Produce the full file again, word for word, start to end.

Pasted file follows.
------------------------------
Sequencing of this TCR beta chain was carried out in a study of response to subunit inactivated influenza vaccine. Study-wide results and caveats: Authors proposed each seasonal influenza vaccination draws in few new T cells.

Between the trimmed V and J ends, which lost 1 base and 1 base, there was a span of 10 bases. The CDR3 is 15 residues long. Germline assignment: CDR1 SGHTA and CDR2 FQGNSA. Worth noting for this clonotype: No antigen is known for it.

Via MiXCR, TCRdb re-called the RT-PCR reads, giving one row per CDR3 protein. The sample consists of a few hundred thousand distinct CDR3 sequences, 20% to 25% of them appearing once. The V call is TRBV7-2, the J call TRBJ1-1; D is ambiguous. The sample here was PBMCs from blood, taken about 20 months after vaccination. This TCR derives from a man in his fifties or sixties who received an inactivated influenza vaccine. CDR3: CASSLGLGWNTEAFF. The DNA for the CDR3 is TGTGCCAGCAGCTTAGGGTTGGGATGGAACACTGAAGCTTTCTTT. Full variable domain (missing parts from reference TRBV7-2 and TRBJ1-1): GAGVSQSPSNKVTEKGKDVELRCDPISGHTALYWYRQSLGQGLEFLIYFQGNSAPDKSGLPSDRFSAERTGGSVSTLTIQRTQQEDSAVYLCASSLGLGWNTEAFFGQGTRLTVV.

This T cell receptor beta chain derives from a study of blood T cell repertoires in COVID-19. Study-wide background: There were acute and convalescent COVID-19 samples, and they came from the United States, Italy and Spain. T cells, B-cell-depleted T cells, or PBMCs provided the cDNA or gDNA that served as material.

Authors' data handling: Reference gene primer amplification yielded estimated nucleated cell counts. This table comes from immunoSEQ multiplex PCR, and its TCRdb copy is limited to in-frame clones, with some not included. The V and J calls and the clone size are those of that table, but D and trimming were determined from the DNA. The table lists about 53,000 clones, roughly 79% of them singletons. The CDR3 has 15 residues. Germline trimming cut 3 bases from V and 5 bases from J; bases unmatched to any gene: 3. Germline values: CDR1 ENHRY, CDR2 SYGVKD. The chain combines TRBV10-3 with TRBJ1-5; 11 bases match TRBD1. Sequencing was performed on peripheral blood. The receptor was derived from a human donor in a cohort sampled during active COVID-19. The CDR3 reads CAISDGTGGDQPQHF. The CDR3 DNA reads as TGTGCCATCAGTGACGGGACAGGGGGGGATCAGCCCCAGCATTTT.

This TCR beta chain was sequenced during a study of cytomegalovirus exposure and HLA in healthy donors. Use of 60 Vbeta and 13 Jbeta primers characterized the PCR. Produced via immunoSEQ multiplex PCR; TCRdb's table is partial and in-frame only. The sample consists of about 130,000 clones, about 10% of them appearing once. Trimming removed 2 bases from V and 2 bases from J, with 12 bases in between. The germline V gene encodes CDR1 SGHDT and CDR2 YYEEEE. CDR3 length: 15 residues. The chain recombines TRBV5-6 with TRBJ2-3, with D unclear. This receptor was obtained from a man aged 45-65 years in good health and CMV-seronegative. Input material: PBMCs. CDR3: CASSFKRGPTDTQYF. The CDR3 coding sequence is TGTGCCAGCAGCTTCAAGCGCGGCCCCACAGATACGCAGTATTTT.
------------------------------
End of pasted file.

Sequencing of this TCR beta chain was carried out in a study of response to subunit inactivated influenza vaccine. Study-wide results and caveats: Authors proposed each seasonal influenza vaccination draws in few new T cells.

Between the trimmed V and J ends, which lost 1 base and 1 base, there was a span of 10 bases. The CDR3 is 15 residues long. Germline assignment: CDR1 SGHTA and CDR2 FQGNSA. Worth noting for this clonotype: No antigen is known for it.

Via MiXCR, TCRdb re-called the RT-PCR reads, giving one row per CDR3 protein. The sample consists of a few hundred thousand distinct CDR3 sequences, 20% to 25% of them appearing once. The V call is TRBV7-2, the J call TRBJ1-1; D is ambiguous. The sample here was PBMCs from blood, taken about 20 months after vaccination. This TCR derives from a man in his fifties or sixties who received an inactivated influenza vaccine. CDR3: CASSLGLGWNTEAFF. The DNA for the CDR3 is TGTGCCAGCAGCTTAGGGTTGGGATGGAACACTGAAGCTTTCTTT. Full variable domain (missing parts from reference TRBV7-2 and TRBJ1-1): GAGVSQSPSNKVTEKGKDVELRCDPISGHTALYWYRQSLGQGLEFLIYFQGNSAPDKSGLPSDRFSAERTGGSVSTLTIQRTQQEDSAVYLCASSLGLGWNTEAFFGQGTRLTVV.

This T cell receptor beta chain derives from a study of blood T cell repertoires in COVID-19. Study-wide background: There were acute and convalescent COVID-19 samples, and they came from the United States, Italy and Spain. T cells, B-cell-depleted T cells, or PBMCs provided the cDNA or gDNA that served as material.

Authors' data handling: Reference gene primer amplification yielded estimated nucleated cell counts. This table comes from immunoSEQ multiplex PCR, and its TCRdb copy is limited to in-frame clones, with some not included. The V and J calls and the clone size are those of that table, but D and trimming were determined from the DNA. The table lists about 53,000 clones, roughly 79% of them singletons. The CDR3 has 15 residues. Germline trimming cut 3 bases from V and 5 bases from J; bases unmatched to any gene: 3. Germline values: CDR1 ENHRY, CDR2 SYGVKD. The chain combines TRBV10-3 with TRBJ1-5; 11 bases match TRBD1. Sequencing was performed on peripheral blood. The receptor was derived from a human donor in a cohort sampled during active COVID-19. The CDR3 reads CAISDGTGGDQPQHF. The CDR3 DNA reads as TGTGCCATCAGTGACGGGACAGGGGGGGATCAGCCCCAGCATTTT.

This TCR beta chain was sequenced during a study of cytomegalovirus exposure and HLA in healthy donors. Use of 60 Vbeta and 13 Jbeta primers characterized the PCR. Produced via immunoSEQ multiplex PCR; TCRdb's table is partial and in-frame only. The sample consists of about 130,000 clones, about 10% of them appearing once. Trimming removed 2 bases from V and 2 bases from J, with 12 bases in between. The germline V gene encodes CDR1 SGHDT and CDR2 YYEEEE. CDR3 length: 15 residues. The chain recombines TRBV5-6 with TRBJ2-3, with D unclear. This receptor was obtained from a man aged 45-65 years in good health and CMV-seronegative. Input material: PBMCs. CDR3: CASSFKRGPTDTQYF. The CDR3 coding sequence is TGTGCCAGCAGCTTCAAGCGCGGCCCCACAGATACGCAGTATTTT.